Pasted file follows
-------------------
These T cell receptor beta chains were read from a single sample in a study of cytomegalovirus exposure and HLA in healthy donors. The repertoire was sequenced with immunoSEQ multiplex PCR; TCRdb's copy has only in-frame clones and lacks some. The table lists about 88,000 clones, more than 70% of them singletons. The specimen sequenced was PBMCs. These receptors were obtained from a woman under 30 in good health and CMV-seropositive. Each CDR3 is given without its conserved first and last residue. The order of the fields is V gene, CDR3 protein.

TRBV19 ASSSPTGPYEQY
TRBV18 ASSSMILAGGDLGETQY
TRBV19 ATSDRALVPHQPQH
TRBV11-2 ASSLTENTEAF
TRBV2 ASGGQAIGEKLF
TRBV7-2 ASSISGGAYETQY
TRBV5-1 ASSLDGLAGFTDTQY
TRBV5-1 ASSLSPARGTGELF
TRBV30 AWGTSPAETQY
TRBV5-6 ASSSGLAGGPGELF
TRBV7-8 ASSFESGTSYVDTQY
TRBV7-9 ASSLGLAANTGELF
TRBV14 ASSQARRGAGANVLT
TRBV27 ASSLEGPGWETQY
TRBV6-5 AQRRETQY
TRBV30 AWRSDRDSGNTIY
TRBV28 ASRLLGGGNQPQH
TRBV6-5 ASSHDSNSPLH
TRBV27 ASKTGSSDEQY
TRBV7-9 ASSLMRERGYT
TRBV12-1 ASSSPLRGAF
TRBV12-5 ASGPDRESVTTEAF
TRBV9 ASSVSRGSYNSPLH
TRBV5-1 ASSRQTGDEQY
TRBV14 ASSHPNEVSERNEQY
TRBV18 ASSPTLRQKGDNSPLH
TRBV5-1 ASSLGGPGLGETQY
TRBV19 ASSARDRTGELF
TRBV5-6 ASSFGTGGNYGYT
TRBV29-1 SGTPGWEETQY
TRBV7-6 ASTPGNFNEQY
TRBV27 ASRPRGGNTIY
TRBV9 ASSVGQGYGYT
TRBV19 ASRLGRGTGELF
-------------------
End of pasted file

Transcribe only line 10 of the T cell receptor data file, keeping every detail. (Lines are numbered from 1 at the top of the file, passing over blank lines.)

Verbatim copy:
TRBV30 AWGTSPAETQY